Punching bags come in many different sizes. The size and use of a punching bag often determines what is used to fill the punching bag. Sand, water, finely ground wood, rags and grain are popular fillers for punching bags.
The earliest record of a punching bag is a patent awarded to Simon D. Kehoe in 1872. The basic structure of a punching bag has not changed much over the years. The earliest punching bags were made from kangaroo or goat skin. Leather created from goat skin is still used today for making high-end punching bags.
How the Punching Bag is Created
Punching bags are still made from paper patterns traced onto leather, canvas or vinyl. Four to six panels are used for each punching bag. The panels are then sewn together with heavy-duty string or strips of leather.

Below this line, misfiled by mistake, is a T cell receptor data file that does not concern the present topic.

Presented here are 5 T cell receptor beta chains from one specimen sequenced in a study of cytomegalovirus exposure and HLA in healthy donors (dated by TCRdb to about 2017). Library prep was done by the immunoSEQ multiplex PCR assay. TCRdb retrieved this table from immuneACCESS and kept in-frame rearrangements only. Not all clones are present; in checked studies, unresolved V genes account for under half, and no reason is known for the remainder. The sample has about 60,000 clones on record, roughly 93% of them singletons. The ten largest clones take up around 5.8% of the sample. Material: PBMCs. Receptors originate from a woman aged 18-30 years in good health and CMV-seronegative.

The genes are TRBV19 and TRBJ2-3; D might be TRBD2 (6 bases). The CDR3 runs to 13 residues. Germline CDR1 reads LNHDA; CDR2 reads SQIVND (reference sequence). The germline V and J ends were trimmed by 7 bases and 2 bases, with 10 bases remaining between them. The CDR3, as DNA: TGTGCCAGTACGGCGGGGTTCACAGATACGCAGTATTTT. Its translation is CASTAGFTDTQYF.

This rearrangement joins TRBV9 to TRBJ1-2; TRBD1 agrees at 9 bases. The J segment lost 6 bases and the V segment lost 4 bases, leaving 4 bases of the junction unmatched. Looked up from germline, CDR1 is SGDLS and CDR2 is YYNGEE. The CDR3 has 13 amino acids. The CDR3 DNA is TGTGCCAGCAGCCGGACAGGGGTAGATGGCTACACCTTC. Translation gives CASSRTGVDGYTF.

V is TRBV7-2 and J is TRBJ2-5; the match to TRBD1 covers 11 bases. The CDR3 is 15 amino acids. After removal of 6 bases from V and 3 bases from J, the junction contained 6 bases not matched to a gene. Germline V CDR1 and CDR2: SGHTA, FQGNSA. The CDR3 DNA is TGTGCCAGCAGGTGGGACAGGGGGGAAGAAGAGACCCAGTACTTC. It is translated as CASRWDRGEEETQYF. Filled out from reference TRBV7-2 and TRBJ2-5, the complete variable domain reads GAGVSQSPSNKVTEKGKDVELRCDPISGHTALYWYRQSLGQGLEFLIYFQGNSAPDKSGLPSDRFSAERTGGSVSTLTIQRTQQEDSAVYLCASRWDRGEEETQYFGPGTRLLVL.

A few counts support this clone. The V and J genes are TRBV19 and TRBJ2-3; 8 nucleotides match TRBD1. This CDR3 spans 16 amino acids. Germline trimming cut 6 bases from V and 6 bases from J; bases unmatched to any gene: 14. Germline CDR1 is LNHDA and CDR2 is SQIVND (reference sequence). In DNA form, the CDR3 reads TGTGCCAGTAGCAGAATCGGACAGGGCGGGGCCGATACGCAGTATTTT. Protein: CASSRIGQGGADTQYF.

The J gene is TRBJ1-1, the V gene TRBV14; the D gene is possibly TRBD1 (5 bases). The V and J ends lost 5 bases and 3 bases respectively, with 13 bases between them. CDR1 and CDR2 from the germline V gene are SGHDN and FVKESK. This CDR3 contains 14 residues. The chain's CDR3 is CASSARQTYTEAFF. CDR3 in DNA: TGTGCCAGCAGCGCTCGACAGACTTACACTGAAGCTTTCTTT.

Sand, water, shredded wood clippings, grain, dried corn kernels and rags have all been used to stuff punching bags. The type of filling is determined by the use of the punching bag, and the feel desired for the punching bag.
Difference Between Fillers
Water is softer than sand and has a wave-like motion when the punching bag is punched. Sand, grain, corn, and shredded wood or sawdust provide a thick, rock-like feel when the punching bag is punched.
Types of Bags and Fillers
A training bag is commonly filled with sand or sawdust; a striking bag is a punching bag that is actually two bags in one--the inner bag is filled with air, while the outer bag is filled with sand or sawdust; homemade punching bags are made by some athletes and are filled with rags.